These 5 Genes Affect Your Hormone, Gut, and Mental Health

Updated 09/19/17

Diet and lifestyle choices play a major role in determining your overall health, but your DNA should not be underestimated. "There's no arguing that your mood, weight, metabolism, immune system, hormone, and overall health are—at least to some degree—influenced by your DNA," writes functional medicine expert William Cole, DC, for MindBodyGreen. "I'm more concerned with exactly what role your genetics play in the health problems you have today and how your DNA increases your risk factors for certain illnesses." Below read up on the five genes Cole pays attention to when evaluating a patient's health.

BHMT: "This gene instructs the enzyme that is responsible for methionine, an amino acid building block that is responsible in the choline oxidation processes, which is needed for optimal brain function," writes Cole. Brain issues like ADHD can be brought on by changes in this gene.

CBS: Not to be confused with the TV network, CBS is responsible for making the amino acid cystathionine. "People with this mutation will produce more sulfur end products and oftentimes need to limit eating sulfur-rich foods like dairy, eggs, dried fruits, and legumes," he explains. "Other genes like NOS and SUOX can further cause this excess of sulfur and are associated with immune issues like asthma."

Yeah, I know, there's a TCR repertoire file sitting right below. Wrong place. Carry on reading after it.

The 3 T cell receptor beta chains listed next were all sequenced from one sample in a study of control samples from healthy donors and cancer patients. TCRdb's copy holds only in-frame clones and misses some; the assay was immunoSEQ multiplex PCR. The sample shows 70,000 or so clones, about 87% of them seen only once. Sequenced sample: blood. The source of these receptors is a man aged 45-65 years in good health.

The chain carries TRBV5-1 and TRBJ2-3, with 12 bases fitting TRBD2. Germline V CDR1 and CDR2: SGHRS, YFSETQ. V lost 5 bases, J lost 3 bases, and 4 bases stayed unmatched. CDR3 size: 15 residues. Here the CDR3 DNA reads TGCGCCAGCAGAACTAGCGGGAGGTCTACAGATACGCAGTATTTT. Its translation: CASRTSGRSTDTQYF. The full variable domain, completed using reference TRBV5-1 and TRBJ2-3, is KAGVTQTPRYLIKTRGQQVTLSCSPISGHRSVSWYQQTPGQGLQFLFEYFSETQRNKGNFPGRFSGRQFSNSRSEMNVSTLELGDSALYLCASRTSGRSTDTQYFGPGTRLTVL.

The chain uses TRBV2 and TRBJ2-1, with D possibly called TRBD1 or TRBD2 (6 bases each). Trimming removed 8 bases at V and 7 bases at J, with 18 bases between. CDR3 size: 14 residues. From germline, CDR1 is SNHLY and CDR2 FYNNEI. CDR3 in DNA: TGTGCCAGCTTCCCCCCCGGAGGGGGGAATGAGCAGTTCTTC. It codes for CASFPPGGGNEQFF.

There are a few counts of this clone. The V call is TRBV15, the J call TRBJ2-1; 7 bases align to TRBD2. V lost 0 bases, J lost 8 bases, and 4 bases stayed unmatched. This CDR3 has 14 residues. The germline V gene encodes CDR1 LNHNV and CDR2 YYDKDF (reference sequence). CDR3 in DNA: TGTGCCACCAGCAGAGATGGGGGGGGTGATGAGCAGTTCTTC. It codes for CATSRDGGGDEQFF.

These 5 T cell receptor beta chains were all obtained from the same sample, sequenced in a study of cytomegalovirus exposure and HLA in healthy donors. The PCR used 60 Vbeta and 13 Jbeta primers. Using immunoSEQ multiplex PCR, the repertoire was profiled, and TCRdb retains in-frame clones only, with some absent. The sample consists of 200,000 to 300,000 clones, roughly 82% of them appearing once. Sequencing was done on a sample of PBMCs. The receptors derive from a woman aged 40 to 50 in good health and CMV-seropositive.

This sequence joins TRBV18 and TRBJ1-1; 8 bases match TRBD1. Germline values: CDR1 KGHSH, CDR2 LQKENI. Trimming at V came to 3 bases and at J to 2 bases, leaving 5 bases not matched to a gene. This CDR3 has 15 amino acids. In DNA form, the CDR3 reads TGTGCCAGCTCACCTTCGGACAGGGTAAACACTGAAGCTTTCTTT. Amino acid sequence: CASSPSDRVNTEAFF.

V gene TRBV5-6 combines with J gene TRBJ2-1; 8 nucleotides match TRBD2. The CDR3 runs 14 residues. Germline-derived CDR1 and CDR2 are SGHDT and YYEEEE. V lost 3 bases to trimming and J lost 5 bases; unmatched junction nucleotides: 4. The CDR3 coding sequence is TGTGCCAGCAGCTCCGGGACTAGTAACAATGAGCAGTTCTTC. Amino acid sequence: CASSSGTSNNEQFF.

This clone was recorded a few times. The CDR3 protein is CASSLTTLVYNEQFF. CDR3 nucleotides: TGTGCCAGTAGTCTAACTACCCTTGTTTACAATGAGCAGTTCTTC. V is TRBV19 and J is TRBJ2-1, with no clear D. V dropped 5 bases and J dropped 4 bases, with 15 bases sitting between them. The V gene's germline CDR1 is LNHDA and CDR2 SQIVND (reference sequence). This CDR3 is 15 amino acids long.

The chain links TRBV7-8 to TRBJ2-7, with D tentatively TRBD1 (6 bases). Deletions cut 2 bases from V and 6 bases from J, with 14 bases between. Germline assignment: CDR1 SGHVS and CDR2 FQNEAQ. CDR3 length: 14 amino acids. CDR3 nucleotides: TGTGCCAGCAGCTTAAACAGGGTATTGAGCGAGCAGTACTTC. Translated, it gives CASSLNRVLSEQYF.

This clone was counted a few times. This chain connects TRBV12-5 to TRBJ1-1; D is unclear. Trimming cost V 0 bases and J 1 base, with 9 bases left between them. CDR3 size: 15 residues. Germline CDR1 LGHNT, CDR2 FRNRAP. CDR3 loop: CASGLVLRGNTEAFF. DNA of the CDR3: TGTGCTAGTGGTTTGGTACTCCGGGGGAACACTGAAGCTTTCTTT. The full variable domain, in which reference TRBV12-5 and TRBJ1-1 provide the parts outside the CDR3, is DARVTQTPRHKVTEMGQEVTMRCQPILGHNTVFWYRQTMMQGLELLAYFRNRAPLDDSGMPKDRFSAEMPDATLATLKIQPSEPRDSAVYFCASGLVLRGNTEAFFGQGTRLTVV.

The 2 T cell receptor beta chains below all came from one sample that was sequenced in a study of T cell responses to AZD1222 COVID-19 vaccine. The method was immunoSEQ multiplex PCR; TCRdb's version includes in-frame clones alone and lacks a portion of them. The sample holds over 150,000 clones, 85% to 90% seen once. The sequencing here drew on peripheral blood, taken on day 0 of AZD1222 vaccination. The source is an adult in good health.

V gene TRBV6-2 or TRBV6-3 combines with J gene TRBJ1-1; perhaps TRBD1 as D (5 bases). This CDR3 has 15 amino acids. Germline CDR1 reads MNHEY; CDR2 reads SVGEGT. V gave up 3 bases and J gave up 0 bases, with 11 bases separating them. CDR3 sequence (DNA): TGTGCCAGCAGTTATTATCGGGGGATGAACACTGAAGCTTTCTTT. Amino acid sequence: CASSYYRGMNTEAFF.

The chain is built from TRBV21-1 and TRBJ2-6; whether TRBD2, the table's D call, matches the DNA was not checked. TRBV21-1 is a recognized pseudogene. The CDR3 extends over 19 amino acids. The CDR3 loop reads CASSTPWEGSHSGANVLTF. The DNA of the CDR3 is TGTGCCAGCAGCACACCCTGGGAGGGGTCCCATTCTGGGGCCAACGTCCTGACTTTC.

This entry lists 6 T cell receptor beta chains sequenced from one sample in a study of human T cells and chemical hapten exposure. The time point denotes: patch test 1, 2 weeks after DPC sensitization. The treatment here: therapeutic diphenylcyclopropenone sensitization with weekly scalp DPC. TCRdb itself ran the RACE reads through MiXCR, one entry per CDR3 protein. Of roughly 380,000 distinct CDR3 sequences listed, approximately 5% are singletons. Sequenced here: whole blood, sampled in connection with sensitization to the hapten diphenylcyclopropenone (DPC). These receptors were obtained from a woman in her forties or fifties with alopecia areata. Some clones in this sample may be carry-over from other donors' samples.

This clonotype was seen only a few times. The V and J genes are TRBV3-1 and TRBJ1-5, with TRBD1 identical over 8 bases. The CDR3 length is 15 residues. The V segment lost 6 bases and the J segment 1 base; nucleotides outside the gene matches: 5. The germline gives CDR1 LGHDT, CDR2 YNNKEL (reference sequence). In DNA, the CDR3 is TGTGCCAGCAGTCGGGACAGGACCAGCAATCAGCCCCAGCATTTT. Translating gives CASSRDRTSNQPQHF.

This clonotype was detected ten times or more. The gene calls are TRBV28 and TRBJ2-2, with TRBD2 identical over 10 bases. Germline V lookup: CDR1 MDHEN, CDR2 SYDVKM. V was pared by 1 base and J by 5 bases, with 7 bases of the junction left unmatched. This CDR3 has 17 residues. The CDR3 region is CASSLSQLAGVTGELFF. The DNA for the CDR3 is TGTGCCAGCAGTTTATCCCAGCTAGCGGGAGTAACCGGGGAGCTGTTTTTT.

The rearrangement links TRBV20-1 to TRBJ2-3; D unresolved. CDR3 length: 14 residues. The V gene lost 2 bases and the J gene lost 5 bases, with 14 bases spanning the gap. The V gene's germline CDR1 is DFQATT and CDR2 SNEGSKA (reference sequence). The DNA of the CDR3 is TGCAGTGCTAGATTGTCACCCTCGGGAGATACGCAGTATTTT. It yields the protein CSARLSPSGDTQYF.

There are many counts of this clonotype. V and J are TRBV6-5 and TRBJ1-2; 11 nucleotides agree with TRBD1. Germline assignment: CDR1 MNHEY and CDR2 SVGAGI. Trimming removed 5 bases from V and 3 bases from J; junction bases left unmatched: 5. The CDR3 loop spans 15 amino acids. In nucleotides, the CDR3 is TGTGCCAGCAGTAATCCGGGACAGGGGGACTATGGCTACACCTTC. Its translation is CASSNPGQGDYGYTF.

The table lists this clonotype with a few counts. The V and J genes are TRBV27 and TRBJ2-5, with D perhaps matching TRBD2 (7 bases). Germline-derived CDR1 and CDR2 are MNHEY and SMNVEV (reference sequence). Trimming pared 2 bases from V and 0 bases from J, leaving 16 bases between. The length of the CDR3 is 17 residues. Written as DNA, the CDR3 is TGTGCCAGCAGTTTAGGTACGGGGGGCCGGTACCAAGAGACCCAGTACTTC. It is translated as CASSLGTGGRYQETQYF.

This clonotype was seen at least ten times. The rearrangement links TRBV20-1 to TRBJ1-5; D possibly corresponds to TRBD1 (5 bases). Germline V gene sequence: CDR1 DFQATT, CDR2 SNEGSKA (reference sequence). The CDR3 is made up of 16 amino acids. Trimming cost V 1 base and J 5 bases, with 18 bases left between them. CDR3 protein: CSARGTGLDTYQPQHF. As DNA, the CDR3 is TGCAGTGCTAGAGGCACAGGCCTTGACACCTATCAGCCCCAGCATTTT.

COMT: This gene helps balance the neurotransmitters in a healthy brain. "A double COMT gene change is linked with an increased risk factor for ADHD, anxiety, bipolar, and obsessive-compulsive disorders," he clarifies.

MTHFR: Cole analyzes this gene to assess something called methylation, which he describes as a "big biochemical super freeway system that makes your hormones, gut, brain, and detox pathways healthy." This process happens a billion times every second, meaning "if methylation isn't functioning properly, neither are you." He uses this information to pinpoint hormonal, digestive, brain, and autoimmune issues in patients.

Detox genes: Finally, detox genes like CYP1A2 can indicate how well a person tolerates caffeine or how well you absorb the health benefits from drinks like coffee and tea.

Head over to MindBodyGreen for more from Cole, and consider trying a 23andme test to learn more about your genetic health.

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